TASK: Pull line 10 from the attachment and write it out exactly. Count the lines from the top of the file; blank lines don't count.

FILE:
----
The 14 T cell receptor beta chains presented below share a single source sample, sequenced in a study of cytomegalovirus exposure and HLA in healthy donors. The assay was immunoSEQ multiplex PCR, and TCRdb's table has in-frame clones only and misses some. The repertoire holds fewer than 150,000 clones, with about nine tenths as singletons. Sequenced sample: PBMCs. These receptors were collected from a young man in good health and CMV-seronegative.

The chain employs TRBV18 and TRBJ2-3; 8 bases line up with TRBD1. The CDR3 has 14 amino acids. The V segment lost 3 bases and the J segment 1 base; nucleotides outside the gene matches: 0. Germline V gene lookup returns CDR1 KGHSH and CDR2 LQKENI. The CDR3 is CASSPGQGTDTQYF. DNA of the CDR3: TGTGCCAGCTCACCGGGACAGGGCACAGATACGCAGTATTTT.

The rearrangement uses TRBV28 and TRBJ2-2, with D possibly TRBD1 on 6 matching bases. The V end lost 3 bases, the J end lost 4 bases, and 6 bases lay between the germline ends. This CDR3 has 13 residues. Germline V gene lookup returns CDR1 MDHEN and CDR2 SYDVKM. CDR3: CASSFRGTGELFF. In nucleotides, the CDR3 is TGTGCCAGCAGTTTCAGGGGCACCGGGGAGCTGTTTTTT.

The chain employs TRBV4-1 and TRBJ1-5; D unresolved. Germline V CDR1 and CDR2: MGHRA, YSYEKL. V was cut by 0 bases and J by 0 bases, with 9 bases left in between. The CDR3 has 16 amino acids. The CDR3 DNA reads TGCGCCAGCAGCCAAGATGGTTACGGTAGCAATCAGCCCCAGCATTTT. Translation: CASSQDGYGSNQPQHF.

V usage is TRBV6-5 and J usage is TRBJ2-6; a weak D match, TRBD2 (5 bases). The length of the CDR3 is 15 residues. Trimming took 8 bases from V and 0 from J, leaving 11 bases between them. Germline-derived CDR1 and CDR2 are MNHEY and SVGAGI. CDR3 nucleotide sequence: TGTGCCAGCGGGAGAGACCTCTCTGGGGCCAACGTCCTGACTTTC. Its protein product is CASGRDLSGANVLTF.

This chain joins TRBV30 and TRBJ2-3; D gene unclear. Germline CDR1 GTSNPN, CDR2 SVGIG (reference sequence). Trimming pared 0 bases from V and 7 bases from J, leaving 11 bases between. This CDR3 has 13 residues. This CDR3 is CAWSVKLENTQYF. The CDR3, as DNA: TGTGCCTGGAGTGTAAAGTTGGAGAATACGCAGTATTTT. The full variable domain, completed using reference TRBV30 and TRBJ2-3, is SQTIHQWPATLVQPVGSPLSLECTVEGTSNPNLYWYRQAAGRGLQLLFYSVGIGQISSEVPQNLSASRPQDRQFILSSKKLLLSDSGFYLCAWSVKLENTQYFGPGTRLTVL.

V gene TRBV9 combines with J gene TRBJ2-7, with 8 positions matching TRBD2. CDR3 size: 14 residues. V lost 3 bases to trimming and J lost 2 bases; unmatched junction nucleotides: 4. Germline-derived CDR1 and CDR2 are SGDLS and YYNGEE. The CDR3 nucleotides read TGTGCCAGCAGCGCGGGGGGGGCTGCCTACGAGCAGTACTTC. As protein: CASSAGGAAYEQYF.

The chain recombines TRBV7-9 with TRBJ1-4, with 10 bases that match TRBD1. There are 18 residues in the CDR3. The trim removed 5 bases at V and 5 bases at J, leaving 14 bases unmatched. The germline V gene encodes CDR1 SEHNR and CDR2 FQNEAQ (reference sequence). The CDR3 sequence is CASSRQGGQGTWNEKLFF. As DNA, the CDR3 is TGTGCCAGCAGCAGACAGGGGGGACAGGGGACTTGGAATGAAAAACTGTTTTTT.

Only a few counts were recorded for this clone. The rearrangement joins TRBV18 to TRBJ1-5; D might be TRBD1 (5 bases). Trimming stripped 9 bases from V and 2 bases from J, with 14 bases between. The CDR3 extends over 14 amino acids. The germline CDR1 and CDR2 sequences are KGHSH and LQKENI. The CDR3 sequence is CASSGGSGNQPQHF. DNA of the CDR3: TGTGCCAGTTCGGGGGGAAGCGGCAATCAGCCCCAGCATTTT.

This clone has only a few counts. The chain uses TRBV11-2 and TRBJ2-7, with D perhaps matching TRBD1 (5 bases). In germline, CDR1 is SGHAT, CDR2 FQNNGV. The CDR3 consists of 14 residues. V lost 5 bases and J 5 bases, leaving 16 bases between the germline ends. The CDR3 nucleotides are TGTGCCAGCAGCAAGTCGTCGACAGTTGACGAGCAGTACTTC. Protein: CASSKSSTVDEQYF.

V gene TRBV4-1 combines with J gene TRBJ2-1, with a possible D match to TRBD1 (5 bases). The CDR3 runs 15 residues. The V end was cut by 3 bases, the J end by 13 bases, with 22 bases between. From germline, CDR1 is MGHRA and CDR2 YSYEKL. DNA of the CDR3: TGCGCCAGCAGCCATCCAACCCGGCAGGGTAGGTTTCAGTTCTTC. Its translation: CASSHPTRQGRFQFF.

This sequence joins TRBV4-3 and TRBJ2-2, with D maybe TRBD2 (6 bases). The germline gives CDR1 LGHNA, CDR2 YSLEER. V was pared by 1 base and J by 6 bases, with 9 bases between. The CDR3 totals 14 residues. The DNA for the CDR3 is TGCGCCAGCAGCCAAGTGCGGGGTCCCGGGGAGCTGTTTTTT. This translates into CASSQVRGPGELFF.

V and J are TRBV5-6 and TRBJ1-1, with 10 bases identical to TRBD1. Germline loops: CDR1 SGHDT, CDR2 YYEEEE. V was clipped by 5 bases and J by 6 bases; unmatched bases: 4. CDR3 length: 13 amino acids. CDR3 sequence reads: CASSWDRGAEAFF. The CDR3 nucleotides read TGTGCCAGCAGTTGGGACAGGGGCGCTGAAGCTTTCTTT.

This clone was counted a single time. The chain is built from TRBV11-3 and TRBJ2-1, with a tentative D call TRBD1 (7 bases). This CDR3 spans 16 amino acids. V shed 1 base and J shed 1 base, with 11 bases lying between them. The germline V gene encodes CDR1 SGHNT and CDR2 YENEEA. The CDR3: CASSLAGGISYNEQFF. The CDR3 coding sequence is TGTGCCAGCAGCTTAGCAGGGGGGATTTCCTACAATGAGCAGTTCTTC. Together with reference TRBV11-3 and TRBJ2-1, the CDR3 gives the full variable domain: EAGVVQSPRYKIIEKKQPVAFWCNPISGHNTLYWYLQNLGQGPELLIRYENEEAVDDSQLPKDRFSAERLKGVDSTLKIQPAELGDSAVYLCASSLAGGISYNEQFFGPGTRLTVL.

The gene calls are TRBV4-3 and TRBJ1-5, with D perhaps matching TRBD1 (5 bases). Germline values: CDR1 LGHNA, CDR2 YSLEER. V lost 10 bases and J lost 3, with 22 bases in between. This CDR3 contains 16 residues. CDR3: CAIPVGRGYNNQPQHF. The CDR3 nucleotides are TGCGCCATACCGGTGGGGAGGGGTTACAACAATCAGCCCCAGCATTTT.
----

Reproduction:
This clone has only a few counts. The chain uses TRBV11-2 and TRBJ2-7, with D perhaps matching TRBD1 (5 bases). In germline, CDR1 is SGHAT, CDR2 FQNNGV. The CDR3 consists of 14 residues. V lost 5 bases and J 5 bases, leaving 16 bases between the germline ends. The CDR3 nucleotides are TGTGCCAGCAGCAAGTCGTCGACAGTTGACGAGCAGTACTTC. Protein: CASSKSSTVDEQYF.